The old management question of make or buy seemed to have been settled with the advent of globalization. Why make every cog in your widget when you can buy them cheaply from component makers, especially those with manufacturing plants in low-cost locations such as China? Toyota and Dell are two obvious examples of firms that used global supply chains to the hilt.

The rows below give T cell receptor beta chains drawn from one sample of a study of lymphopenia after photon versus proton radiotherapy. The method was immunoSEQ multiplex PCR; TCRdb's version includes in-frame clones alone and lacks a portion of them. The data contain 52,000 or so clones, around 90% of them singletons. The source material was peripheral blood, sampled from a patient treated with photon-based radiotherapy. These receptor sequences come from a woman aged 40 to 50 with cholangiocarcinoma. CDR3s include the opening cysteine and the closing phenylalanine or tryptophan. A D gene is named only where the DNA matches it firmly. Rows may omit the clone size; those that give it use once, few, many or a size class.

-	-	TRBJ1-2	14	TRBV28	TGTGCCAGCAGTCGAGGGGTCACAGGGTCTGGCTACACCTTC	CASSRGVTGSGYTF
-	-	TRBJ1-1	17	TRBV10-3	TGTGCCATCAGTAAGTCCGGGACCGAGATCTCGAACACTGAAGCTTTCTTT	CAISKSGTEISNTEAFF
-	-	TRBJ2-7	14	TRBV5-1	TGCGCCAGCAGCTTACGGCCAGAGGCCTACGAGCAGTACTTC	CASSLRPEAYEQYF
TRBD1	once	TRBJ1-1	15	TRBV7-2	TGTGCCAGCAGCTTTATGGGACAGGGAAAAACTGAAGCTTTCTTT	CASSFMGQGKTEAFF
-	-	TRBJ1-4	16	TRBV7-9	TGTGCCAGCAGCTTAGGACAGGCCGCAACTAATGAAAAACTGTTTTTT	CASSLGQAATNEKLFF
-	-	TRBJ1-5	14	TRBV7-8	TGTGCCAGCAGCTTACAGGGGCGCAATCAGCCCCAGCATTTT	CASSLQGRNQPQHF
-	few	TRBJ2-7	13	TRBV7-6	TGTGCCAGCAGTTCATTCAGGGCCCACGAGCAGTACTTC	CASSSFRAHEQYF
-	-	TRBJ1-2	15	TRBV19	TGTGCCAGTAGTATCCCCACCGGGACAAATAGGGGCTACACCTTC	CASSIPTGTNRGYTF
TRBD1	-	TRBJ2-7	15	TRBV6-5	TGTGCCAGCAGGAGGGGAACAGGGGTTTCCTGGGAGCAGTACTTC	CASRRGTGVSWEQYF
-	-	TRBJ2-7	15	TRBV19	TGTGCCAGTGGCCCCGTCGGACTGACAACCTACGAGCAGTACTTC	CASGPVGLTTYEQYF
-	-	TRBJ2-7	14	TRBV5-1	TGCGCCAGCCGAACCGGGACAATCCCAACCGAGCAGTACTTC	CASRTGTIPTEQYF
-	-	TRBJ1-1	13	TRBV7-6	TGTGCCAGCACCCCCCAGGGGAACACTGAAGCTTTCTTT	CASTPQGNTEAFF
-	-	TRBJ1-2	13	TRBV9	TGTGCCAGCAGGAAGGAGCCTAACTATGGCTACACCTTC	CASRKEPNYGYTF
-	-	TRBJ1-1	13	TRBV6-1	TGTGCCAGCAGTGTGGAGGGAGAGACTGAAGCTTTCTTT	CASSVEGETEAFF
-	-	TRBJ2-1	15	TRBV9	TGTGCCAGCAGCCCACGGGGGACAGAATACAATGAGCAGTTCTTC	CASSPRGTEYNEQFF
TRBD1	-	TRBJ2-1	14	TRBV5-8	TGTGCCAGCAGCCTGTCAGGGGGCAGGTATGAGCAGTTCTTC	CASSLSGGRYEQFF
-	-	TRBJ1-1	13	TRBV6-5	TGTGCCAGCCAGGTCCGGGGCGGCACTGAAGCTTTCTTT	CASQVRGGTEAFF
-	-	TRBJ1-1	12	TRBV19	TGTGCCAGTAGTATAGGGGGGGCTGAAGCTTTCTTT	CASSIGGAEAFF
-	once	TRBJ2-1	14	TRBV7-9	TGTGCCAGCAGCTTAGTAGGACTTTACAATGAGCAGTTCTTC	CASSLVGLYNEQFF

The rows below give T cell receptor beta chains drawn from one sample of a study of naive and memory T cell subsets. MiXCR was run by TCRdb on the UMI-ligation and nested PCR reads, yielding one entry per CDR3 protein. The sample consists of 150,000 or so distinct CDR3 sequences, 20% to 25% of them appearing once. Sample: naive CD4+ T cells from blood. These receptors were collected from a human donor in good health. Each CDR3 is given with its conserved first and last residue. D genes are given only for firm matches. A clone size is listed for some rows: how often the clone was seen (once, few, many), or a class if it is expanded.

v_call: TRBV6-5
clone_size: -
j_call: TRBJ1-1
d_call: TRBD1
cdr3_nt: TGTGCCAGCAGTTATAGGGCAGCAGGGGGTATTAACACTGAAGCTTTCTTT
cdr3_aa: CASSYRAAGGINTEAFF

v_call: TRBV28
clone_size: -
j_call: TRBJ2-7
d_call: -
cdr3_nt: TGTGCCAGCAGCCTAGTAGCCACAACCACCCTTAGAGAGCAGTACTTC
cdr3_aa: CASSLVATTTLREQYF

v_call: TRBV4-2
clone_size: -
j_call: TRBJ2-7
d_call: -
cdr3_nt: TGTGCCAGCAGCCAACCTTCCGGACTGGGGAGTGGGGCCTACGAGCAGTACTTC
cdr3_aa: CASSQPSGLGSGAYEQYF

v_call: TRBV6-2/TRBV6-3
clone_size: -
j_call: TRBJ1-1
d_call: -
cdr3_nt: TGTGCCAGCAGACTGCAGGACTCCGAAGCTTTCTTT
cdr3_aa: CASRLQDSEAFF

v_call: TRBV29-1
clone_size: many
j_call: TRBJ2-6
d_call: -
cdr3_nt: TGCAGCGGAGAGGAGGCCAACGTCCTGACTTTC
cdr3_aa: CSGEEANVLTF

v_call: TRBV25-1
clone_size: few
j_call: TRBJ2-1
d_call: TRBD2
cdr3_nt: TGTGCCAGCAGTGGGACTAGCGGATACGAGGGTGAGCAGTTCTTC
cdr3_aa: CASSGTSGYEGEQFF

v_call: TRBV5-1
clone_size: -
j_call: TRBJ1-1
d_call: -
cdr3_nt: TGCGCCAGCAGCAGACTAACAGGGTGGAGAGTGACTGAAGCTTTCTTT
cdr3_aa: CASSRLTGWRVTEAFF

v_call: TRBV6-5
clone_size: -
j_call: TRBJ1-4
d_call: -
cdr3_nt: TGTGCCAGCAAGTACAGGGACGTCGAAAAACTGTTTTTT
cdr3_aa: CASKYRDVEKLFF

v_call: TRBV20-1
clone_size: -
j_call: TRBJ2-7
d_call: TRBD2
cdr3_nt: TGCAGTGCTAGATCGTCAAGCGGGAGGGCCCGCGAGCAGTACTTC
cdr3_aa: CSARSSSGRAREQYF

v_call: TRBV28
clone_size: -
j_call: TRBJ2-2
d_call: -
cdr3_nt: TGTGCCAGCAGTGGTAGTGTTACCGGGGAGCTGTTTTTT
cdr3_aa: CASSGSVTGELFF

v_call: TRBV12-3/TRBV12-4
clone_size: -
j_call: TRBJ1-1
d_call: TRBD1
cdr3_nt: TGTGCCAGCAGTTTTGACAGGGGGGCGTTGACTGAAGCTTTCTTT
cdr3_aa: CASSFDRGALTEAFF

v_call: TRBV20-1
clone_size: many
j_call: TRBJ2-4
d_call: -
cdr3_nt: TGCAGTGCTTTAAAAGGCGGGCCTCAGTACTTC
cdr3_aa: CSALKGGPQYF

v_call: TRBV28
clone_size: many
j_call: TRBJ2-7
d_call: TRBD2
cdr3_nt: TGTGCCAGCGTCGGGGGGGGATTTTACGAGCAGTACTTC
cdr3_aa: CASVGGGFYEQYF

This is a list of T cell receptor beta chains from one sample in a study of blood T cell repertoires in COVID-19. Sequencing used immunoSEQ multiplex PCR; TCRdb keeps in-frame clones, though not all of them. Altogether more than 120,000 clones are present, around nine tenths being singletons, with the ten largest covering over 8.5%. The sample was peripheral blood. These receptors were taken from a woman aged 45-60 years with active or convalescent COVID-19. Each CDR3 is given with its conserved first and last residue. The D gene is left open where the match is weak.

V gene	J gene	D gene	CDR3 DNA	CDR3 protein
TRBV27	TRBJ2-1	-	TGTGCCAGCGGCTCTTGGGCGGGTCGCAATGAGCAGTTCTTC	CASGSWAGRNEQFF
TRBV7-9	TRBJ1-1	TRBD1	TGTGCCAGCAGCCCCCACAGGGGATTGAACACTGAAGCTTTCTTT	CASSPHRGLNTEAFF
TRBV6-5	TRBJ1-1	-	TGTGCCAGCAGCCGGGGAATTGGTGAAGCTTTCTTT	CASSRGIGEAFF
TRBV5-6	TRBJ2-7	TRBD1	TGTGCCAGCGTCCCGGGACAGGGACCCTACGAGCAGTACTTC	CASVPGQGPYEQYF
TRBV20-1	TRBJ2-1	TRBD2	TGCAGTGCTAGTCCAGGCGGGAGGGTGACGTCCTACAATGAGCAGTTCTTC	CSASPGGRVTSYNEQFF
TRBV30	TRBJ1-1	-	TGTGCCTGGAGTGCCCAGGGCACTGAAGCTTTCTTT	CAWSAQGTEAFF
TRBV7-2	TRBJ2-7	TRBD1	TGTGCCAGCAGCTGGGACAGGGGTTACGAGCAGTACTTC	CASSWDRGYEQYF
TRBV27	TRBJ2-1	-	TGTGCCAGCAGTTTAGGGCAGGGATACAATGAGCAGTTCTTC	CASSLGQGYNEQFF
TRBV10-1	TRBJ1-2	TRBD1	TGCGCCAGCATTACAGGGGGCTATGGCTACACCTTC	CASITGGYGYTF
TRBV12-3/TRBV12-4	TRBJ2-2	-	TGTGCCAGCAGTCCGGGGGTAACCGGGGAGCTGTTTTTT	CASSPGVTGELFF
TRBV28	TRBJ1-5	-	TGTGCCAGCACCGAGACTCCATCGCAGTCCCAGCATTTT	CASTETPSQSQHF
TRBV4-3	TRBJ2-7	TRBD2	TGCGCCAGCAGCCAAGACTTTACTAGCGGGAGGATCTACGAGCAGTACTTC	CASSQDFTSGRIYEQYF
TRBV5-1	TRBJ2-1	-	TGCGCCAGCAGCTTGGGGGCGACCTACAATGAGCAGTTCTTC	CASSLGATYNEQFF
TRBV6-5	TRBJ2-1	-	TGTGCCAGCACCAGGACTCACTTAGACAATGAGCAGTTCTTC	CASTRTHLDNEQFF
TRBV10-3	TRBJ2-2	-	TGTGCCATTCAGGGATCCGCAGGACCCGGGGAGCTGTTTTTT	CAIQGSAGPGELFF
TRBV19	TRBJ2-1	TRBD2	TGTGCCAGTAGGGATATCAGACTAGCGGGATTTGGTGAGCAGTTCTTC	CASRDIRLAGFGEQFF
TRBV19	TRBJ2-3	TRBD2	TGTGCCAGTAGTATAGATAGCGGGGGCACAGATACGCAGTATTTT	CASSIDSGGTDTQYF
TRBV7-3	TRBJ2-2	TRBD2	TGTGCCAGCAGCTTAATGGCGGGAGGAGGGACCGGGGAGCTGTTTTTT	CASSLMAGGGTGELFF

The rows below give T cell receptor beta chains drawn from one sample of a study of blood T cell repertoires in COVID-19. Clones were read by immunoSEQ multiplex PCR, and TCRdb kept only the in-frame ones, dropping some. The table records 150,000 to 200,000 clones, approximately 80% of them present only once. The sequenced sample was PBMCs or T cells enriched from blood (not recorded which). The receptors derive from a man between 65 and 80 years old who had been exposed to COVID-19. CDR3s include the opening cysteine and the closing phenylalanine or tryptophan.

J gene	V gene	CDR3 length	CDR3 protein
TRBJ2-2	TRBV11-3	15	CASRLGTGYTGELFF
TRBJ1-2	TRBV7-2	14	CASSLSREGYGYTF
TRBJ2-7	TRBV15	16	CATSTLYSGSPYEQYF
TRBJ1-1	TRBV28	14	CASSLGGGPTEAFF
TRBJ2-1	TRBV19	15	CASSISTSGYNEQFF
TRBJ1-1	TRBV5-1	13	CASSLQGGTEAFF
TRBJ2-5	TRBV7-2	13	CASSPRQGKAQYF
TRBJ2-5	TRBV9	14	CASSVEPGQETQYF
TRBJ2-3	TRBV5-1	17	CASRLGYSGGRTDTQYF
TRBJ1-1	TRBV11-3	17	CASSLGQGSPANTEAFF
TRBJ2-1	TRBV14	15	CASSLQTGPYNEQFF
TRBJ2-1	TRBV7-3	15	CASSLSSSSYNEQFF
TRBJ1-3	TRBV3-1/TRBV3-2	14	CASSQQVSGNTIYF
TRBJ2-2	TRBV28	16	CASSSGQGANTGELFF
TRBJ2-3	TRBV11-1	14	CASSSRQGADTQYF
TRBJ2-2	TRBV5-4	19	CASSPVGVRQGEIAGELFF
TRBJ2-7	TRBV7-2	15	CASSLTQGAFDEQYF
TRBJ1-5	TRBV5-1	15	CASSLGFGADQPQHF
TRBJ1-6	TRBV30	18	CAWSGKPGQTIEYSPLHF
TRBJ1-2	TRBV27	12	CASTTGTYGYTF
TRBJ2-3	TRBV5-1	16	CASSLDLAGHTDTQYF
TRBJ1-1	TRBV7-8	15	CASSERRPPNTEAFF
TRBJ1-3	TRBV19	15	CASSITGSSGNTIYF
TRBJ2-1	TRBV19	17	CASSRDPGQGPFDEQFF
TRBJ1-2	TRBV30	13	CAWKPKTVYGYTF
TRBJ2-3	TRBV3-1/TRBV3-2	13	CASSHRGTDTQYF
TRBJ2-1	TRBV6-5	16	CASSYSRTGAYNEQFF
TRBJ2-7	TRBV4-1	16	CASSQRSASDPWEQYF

But the practice of outsourcing work to a few suppliers can be risky, as two recent events show. The deadly earthquake and tsunami in Japan disrupted the production of several car and electronics firms that did not have factories in the affected areas, but their key suppliers did. A blast on Friday at one of the two factories in China that produce Apple’s iPad2 has led to worries about disruptions in gizmo deliveries to eager consumers.
The upshot: Global supply chains are a huge positive, but they can also be very fragile.